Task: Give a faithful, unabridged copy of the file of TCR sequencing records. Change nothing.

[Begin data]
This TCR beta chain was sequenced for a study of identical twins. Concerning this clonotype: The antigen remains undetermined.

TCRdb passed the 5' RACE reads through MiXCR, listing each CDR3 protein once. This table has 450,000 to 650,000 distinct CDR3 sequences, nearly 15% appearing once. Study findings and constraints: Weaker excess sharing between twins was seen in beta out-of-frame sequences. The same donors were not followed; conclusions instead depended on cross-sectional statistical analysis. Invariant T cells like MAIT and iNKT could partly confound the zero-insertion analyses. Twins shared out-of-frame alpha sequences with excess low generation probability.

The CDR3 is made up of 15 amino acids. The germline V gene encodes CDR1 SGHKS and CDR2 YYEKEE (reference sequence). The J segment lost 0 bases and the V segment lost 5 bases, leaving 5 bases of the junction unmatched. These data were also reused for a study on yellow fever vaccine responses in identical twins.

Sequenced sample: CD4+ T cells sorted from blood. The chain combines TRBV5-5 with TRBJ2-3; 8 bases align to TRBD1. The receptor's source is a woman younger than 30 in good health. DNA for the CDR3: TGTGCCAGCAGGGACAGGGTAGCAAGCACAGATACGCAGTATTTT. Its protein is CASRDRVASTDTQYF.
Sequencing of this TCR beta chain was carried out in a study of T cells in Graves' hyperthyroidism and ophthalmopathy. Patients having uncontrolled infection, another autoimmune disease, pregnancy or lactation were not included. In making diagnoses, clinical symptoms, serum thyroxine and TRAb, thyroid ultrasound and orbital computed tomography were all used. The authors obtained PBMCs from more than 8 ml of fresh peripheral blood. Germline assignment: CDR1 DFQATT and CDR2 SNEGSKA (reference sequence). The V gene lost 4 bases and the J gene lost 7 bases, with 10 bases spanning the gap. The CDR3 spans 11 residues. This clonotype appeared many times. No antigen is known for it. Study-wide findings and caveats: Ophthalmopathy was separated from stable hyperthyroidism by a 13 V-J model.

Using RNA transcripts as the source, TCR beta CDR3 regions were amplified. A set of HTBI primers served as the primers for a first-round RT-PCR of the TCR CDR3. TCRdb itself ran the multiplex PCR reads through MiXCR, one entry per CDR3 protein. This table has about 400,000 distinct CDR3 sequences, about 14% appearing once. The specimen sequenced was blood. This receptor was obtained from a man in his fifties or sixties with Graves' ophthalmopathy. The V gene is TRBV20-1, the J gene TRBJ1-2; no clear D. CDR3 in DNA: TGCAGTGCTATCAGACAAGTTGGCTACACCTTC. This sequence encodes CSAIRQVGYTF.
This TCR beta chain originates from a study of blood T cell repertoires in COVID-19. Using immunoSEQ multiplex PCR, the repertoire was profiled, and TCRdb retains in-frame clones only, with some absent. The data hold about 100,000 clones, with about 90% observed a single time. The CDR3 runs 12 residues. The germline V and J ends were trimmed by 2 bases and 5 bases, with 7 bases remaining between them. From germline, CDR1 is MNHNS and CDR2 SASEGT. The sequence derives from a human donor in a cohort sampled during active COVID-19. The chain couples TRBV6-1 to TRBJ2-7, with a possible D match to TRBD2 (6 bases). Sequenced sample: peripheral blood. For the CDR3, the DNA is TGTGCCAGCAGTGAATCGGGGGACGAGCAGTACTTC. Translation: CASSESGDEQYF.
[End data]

This TCR beta chain was sequenced for a study of identical twins. Concerning this clonotype: The antigen remains undetermined.

TCRdb passed the 5' RACE reads through MiXCR, listing each CDR3 protein once. This table has 450,000 to 650,000 distinct CDR3 sequences, nearly 15% appearing once. Study findings and constraints: Weaker excess sharing between twins was seen in beta out-of-frame sequences. The same donors were not followed; conclusions instead depended on cross-sectional statistical analysis. Invariant T cells like MAIT and iNKT could partly confound the zero-insertion analyses. Twins shared out-of-frame alpha sequences with excess low generation probability.

The CDR3 is made up of 15 amino acids. The germline V gene encodes CDR1 SGHKS and CDR2 YYEKEE (reference sequence). The J segment lost 0 bases and the V segment lost 5 bases, leaving 5 bases of the junction unmatched. These data were also reused for a study on yellow fever vaccine responses in identical twins.

Sequenced sample: CD4+ T cells sorted from blood. The chain combines TRBV5-5 with TRBJ2-3; 8 bases align to TRBD1. The receptor's source is a woman younger than 30 in good health. DNA for the CDR3: TGTGCCAGCAGGGACAGGGTAGCAAGCACAGATACGCAGTATTTT. Its protein is CASRDRVASTDTQYF.
Sequencing of this TCR beta chain was carried out in a study of T cells in Graves' hyperthyroidism and ophthalmopathy. Patients having uncontrolled infection, another autoimmune disease, pregnancy or lactation were not included. In making diagnoses, clinical symptoms, serum thyroxine and TRAb, thyroid ultrasound and orbital computed tomography were all used. The authors obtained PBMCs from more than 8 ml of fresh peripheral blood. Germline assignment: CDR1 DFQATT and CDR2 SNEGSKA (reference sequence). The V gene lost 4 bases and the J gene lost 7 bases, with 10 bases spanning the gap. The CDR3 spans 11 residues. This clonotype appeared many times. No antigen is known for it. Study-wide findings and caveats: Ophthalmopathy was separated from stable hyperthyroidism by a 13 V-J model.

Using RNA transcripts as the source, TCR beta CDR3 regions were amplified. A set of HTBI primers served as the primers for a first-round RT-PCR of the TCR CDR3. TCRdb itself ran the multiplex PCR reads through MiXCR, one entry per CDR3 protein. This table has about 400,000 distinct CDR3 sequences, about 14% appearing once. The specimen sequenced was blood. This receptor was obtained from a man in his fifties or sixties with Graves' ophthalmopathy. The V gene is TRBV20-1, the J gene TRBJ1-2; no clear D. CDR3 in DNA: TGCAGTGCTATCAGACAAGTTGGCTACACCTTC. This sequence encodes CSAIRQVGYTF.
This TCR beta chain originates from a study of blood T cell repertoires in COVID-19. Using immunoSEQ multiplex PCR, the repertoire was profiled, and TCRdb retains in-frame clones only, with some absent. The data hold about 100,000 clones, with about 90% observed a single time. The CDR3 runs 12 residues. The germline V and J ends were trimmed by 2 bases and 5 bases, with 7 bases remaining between them. From germline, CDR1 is MNHNS and CDR2 SASEGT. The sequence derives from a human donor in a cohort sampled during active COVID-19. The chain couples TRBV6-1 to TRBJ2-7, with a possible D match to TRBD2 (6 bases). Sequenced sample: peripheral blood. For the CDR3, the DNA is TGTGCCAGCAGTGAATCGGGGGACGAGCAGTACTTC. Translation: CASSESGDEQYF.